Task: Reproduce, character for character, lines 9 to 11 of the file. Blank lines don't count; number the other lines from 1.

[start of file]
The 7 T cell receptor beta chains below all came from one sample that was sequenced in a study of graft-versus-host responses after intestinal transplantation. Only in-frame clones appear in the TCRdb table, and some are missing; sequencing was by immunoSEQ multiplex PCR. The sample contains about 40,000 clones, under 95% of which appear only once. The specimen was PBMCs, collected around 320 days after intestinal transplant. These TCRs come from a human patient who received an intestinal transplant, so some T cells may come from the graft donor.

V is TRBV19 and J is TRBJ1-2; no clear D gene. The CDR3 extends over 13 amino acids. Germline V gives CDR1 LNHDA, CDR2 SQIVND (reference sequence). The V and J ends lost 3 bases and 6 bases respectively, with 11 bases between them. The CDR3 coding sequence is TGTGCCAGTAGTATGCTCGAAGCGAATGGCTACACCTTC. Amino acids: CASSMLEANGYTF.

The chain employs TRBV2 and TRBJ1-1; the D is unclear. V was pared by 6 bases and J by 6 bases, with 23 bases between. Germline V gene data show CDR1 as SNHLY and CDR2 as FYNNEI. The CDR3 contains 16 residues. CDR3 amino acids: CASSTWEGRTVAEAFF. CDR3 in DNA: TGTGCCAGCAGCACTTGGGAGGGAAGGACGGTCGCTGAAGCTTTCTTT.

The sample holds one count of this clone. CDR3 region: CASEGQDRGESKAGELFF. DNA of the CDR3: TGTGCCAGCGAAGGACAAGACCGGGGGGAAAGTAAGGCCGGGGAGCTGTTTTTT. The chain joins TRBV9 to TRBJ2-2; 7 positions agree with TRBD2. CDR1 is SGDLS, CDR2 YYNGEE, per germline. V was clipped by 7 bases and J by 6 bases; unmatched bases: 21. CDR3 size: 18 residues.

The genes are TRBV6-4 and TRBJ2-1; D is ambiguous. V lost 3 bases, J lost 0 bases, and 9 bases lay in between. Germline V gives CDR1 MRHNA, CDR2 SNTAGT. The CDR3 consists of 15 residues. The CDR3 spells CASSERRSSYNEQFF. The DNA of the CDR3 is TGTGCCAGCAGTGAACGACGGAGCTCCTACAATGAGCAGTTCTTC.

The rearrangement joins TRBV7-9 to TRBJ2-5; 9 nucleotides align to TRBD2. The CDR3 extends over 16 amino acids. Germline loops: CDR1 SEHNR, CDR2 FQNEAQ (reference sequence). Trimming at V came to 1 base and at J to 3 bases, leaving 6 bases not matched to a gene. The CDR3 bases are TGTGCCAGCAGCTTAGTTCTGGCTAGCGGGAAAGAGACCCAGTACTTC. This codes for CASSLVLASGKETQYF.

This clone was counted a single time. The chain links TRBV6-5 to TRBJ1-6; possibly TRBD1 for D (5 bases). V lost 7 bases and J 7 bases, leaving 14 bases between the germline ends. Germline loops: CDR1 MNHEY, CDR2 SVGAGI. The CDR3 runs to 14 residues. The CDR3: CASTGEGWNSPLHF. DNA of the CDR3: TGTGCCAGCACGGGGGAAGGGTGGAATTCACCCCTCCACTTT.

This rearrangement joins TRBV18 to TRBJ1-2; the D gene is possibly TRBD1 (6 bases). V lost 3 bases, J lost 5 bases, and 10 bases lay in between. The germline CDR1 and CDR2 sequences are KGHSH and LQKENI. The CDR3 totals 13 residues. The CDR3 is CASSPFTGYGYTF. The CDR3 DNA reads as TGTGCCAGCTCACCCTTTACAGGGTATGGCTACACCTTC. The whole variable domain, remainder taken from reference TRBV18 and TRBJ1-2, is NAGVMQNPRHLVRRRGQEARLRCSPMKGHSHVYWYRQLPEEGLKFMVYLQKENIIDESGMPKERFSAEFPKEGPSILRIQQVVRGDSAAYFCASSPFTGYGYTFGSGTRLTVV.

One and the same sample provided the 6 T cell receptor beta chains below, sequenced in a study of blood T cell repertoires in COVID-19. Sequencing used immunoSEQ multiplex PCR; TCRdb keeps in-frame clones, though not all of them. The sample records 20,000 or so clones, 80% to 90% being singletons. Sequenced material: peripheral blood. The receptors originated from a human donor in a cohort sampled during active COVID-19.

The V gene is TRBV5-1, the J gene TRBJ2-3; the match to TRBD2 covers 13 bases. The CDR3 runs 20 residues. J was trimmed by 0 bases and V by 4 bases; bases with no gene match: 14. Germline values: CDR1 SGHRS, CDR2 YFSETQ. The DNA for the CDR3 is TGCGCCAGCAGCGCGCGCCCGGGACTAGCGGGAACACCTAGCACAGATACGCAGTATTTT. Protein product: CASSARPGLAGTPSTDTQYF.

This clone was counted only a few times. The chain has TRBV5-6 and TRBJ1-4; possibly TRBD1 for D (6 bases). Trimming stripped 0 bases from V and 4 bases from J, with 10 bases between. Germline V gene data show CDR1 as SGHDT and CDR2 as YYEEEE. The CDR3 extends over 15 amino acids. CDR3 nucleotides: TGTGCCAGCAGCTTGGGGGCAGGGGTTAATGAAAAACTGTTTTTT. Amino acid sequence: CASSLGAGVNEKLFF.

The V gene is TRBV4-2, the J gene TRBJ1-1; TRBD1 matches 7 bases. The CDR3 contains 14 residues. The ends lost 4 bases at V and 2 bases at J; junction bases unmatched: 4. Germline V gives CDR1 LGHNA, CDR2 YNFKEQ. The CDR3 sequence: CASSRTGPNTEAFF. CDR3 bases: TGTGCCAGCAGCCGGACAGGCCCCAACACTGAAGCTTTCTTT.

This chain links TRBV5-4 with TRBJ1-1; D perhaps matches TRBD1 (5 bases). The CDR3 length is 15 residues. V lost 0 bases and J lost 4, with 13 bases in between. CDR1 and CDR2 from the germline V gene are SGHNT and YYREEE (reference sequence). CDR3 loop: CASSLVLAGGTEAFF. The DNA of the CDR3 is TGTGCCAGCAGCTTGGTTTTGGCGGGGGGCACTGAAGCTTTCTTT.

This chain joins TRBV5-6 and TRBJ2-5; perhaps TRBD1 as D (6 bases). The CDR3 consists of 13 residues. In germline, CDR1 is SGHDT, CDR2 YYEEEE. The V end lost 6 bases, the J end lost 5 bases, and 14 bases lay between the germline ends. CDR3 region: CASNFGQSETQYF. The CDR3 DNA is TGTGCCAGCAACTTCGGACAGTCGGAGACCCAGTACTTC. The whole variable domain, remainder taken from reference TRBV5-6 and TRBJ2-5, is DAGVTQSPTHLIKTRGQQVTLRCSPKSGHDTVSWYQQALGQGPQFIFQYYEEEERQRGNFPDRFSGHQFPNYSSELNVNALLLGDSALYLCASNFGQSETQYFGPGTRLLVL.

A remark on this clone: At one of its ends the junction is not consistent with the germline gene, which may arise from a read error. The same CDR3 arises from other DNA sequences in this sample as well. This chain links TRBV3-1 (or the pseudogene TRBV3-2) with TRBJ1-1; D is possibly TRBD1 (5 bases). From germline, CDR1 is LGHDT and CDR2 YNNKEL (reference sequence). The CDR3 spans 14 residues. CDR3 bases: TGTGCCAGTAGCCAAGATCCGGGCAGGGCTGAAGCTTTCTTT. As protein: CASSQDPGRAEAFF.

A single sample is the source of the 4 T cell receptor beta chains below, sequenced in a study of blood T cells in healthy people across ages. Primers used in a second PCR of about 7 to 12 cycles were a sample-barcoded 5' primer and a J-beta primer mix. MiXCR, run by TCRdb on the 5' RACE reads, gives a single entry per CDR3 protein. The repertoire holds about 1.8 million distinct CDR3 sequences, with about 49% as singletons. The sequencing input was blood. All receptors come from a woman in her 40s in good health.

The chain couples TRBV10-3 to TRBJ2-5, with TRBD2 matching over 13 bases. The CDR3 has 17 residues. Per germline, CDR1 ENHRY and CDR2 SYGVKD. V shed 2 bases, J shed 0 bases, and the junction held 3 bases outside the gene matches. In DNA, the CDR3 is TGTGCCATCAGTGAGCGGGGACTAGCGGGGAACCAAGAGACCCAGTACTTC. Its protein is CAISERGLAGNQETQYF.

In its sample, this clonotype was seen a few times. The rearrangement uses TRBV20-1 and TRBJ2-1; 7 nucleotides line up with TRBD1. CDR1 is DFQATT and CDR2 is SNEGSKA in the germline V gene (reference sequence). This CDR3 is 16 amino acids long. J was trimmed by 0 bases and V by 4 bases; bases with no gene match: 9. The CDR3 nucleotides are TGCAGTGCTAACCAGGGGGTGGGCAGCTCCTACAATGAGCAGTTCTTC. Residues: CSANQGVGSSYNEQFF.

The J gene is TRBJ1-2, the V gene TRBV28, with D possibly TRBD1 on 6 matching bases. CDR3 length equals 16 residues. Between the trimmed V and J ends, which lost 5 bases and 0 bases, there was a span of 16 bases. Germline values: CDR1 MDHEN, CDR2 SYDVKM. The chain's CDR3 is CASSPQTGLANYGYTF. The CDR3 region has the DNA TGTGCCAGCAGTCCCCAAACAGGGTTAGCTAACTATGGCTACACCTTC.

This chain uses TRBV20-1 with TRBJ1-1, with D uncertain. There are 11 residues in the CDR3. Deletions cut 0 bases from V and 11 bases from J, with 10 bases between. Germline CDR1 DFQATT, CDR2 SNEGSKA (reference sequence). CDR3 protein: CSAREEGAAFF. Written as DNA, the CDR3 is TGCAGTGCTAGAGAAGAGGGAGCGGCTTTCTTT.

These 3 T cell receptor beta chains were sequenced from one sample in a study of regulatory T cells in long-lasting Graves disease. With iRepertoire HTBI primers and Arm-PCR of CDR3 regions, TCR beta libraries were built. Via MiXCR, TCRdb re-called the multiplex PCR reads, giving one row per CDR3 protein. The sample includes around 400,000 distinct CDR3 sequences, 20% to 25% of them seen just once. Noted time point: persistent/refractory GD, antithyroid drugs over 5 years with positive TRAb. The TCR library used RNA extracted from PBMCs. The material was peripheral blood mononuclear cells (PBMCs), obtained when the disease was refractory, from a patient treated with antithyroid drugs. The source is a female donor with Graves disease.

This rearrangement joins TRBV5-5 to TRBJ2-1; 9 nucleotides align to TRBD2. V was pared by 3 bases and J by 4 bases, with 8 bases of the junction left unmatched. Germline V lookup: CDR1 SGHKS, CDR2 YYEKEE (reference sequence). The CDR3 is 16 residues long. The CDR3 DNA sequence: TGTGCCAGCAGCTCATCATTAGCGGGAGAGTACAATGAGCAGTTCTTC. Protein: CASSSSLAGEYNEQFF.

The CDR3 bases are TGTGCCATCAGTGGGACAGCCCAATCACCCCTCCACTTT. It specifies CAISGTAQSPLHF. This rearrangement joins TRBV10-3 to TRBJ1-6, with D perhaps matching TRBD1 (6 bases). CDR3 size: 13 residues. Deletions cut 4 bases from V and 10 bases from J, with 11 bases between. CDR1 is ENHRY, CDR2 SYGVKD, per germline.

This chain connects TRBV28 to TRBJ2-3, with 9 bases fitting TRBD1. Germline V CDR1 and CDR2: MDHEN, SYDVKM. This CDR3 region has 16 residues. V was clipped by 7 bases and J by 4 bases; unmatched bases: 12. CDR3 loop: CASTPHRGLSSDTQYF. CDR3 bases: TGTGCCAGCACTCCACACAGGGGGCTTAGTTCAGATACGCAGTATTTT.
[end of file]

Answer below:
One and the same sample provided the 6 T cell receptor beta chains below, sequenced in a study of blood T cell repertoires in COVID-19. Sequencing used immunoSEQ multiplex PCR; TCRdb keeps in-frame clones, though not all of them. The sample records 20,000 or so clones, 80% to 90% being singletons. Sequenced material: peripheral blood. The receptors originated from a human donor in a cohort sampled during active COVID-19.

The V gene is TRBV5-1, the J gene TRBJ2-3; the match to TRBD2 covers 13 bases. The CDR3 runs 20 residues. J was trimmed by 0 bases and V by 4 bases; bases with no gene match: 14. Germline values: CDR1 SGHRS, CDR2 YFSETQ. The DNA for the CDR3 is TGCGCCAGCAGCGCGCGCCCGGGACTAGCGGGAACACCTAGCACAGATACGCAGTATTTT. Protein product: CASSARPGLAGTPSTDTQYF.

This clone was counted only a few times. The chain has TRBV5-6 and TRBJ1-4; possibly TRBD1 for D (6 bases). Trimming stripped 0 bases from V and 4 bases from J, with 10 bases between. Germline V gene data show CDR1 as SGHDT and CDR2 as YYEEEE. The CDR3 extends over 15 amino acids. CDR3 nucleotides: TGTGCCAGCAGCTTGGGGGCAGGGGTTAATGAAAAACTGTTTTTT. Amino acid sequence: CASSLGAGVNEKLFF.